Evaluating Feasibility and Acceptability of Echo Autism in India: A Telementoring Model to Build Physician Capacity in Diagnoses and Management of Pediatric ASD.
A significant treatment gap exists in Low and Middle Income Countries (LMICs) for children with Autism Spectrum Disorder (ASD). Often, delayed age of diagnosis in LMICs (Samms-Vaughan,2014) translates into loss of access to intervention in the crucial early years. Potential contributors to delays in diagnoses include physician related factors- limited physician knowledge about ASD, incorrect beliefs about efficacy of therapy and long waiting lists. Additionally, both psychiatric (e.g. ADHD, Anxiety, OCD) and medical co-morbidities (e.g. constipation, sleep issues) are significantly over-represented in children with ASD requiring physician knowledge about addressing them simultaneously. Possible solutions include training professionals in diagnoses and management of ASD and co-morbidities.
Objectives: To evaluate the acceptability and feasibility of ECHO Autism-a tele-mentoring model to increase physician access to best-practise care for children with ASD, piloted in Mumbai, India.
Methods: The Extension for Community Healthcare Outcomes (ECHO) framework shown to be effective in improving self-efficacy and ASD specific practice parameters of primary care physicians in the U.S.A. (Mazurek,et al.,2017) was culturally modified and utilized for the current study. A “hub” team of multi-disciplinary experts at a child development center in Mumbai was connected by secure video-conferencing technology to the “spokes”- 27 primary care and developmental pediatricians, psychiatrists and neurologists working with children with ASD across India, Sri Lanka, Bangladesh, Nepal, Iran and Bahrain who chose to participate in the pilot. Baseline survey revealed that 87% of participating physicians “wanted to learn more about autism” and “81% “desired more confidence in ability to identify and manage ASD”. Over the course of 8 bi-weekly sessions, participants learnt through discussion of cases from their own practice, peer feedback and didactic modules. Content included best practice methods in screening, early diagnoses of autism, principles of intervention, management of challenging behaviors, psychiatric and medical co-morbidities and involving families in care. Primary outcomes evaluated included participant acceptability of the content and delivery process. In addition, feasibility was evaluated by considering participant attendance, retention rates and changes in knowledge and self-efficacy.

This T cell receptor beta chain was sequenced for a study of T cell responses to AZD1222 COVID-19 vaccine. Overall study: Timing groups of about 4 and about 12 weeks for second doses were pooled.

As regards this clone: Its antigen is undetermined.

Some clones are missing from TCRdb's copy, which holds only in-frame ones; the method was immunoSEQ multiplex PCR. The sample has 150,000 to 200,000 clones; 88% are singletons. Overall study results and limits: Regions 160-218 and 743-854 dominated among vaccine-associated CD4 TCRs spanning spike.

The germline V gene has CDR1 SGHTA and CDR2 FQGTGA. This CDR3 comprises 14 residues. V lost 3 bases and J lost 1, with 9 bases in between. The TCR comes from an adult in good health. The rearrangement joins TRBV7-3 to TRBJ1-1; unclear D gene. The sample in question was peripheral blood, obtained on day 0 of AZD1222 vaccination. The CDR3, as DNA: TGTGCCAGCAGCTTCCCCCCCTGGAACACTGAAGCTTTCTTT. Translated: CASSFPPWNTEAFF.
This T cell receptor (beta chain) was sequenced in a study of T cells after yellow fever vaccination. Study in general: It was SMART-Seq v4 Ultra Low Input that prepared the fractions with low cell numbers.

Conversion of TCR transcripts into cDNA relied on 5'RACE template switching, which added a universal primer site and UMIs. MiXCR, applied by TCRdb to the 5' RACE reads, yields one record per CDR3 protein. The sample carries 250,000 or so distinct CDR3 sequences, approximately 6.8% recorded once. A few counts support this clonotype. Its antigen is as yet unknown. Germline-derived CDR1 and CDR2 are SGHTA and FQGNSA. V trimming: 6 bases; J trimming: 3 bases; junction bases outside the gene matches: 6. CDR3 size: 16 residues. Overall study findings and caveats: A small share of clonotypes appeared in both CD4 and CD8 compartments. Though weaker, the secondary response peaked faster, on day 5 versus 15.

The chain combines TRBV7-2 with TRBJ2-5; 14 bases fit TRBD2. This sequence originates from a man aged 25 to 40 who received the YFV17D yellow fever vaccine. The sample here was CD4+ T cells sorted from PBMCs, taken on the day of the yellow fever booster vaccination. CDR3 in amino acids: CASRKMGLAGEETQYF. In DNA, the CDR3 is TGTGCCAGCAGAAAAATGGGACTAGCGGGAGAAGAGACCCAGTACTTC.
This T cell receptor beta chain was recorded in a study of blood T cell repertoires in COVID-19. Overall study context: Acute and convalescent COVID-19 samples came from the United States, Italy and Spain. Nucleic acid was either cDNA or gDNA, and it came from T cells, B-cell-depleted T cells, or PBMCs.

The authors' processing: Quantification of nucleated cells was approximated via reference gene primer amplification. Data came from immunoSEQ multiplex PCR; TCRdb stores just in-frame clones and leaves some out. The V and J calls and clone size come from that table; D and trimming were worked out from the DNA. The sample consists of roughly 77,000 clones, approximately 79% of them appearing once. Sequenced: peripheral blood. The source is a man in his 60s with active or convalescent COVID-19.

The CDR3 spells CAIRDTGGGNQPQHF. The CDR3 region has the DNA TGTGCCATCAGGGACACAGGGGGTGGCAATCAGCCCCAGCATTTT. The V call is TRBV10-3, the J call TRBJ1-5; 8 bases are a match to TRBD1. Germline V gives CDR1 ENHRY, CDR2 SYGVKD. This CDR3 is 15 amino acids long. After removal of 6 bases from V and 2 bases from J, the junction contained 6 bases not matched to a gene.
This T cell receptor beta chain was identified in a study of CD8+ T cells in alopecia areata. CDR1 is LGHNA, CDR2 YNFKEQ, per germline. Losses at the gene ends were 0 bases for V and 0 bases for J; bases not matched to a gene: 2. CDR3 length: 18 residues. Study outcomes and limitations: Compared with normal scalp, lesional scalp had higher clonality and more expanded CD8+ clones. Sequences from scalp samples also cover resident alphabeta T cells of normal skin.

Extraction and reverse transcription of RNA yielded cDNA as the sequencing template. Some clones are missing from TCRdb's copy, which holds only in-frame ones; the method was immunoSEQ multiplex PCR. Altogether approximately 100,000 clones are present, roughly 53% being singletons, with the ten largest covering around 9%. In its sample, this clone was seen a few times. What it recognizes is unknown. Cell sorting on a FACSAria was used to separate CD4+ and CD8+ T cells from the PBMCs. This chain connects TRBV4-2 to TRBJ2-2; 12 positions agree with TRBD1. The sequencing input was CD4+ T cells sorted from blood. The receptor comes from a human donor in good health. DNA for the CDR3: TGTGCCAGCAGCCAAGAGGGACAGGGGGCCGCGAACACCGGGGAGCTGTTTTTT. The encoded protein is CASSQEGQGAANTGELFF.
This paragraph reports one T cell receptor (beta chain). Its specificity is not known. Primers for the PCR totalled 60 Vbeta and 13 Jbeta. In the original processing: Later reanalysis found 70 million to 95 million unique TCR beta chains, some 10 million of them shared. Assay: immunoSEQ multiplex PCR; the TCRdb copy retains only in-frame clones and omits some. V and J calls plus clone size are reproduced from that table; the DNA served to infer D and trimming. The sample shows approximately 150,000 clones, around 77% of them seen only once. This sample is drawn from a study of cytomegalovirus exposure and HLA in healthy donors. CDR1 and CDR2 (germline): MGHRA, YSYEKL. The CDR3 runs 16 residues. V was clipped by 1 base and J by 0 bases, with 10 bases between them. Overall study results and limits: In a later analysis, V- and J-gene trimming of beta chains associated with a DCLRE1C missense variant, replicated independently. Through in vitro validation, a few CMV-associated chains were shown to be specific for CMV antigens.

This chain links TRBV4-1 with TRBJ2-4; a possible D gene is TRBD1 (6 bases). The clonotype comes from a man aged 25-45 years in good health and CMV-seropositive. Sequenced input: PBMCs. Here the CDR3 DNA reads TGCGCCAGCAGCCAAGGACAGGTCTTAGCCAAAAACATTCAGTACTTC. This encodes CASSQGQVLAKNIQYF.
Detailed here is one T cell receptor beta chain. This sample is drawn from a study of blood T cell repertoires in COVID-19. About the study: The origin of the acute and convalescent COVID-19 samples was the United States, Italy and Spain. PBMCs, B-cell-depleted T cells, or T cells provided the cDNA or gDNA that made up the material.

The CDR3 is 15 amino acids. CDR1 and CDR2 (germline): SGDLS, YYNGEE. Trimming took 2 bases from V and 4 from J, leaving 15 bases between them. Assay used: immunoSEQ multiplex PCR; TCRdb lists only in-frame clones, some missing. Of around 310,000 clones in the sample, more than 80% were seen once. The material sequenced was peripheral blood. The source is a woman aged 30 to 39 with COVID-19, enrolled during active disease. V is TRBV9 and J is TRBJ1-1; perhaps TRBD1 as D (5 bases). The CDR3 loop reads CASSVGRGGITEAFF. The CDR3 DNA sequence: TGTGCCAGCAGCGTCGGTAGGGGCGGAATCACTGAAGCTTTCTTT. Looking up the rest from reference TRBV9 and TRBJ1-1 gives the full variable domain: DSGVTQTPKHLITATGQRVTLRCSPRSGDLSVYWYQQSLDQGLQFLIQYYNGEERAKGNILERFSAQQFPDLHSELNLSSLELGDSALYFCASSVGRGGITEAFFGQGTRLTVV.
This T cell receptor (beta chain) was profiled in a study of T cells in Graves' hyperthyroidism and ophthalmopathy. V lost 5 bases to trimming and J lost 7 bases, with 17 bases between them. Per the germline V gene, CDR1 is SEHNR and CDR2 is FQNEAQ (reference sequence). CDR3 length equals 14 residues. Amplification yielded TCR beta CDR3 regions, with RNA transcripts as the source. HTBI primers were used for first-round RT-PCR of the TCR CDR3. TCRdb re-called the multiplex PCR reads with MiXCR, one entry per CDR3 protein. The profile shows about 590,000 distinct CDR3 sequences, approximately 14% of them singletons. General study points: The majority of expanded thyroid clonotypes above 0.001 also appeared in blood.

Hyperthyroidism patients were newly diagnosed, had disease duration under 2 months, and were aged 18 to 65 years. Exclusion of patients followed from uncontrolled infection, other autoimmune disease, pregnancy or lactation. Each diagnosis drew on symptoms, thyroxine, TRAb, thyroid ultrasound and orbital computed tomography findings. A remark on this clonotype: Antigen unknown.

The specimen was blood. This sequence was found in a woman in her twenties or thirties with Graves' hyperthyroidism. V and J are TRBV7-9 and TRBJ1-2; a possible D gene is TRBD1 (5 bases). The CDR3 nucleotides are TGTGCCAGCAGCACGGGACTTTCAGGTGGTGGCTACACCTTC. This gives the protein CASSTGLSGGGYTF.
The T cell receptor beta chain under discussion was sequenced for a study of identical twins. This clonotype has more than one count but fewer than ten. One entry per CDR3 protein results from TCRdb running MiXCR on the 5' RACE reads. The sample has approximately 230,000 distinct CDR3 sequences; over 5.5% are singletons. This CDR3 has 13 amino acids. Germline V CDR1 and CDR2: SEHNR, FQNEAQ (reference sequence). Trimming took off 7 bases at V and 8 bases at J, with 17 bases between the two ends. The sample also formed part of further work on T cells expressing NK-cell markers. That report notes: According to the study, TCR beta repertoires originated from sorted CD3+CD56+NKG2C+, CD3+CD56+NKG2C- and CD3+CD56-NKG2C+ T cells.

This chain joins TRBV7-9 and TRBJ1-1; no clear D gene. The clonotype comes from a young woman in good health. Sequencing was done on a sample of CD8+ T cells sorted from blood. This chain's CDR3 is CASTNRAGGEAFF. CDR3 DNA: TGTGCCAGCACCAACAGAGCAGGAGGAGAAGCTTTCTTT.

Participants represented a broad geographic reach spread across 18 cities in 6 Asian countries.17 participants (63%) attended ≥ 75% of the sessions (7-8/8) with average attendance per session being 19.87 (Range 17-24). On a scale of 1-5, participants rated the course as highly satisfactory (M=4.34, SD =0.64). Participant knowledge increased on completion of the course (Pre-test M= 48.5, SD=12.89; post-test M=58.0, SD=12.71; Z= -2.56, p=0.01). Total self –efficacy scores as measured by a self-reported questionnaire (Mazurek,et al,2017) adapted to the Indian pilot improved significantly from the pre-test (M= 83.8, SD=22.87) to post-test (M=120.5, SD=25.59; Z= -3.86, p=0.0001) on a Wilcoxon Signed –Rank test. Qualitative feedback from participants emphasized need for videos and demonstration of live cases and information about intervention strategies.
Conclusions: The ECHO Autism model improved physician knowledge and self-efficacy in diagnoses and management of ASD in LMICs in Asia, potentially impacting many underserved communities across these sites. While acceptable and feasible in its current format, further context-specific adaptations to meet the unique needs of physicians practicing in low resource settings are explored.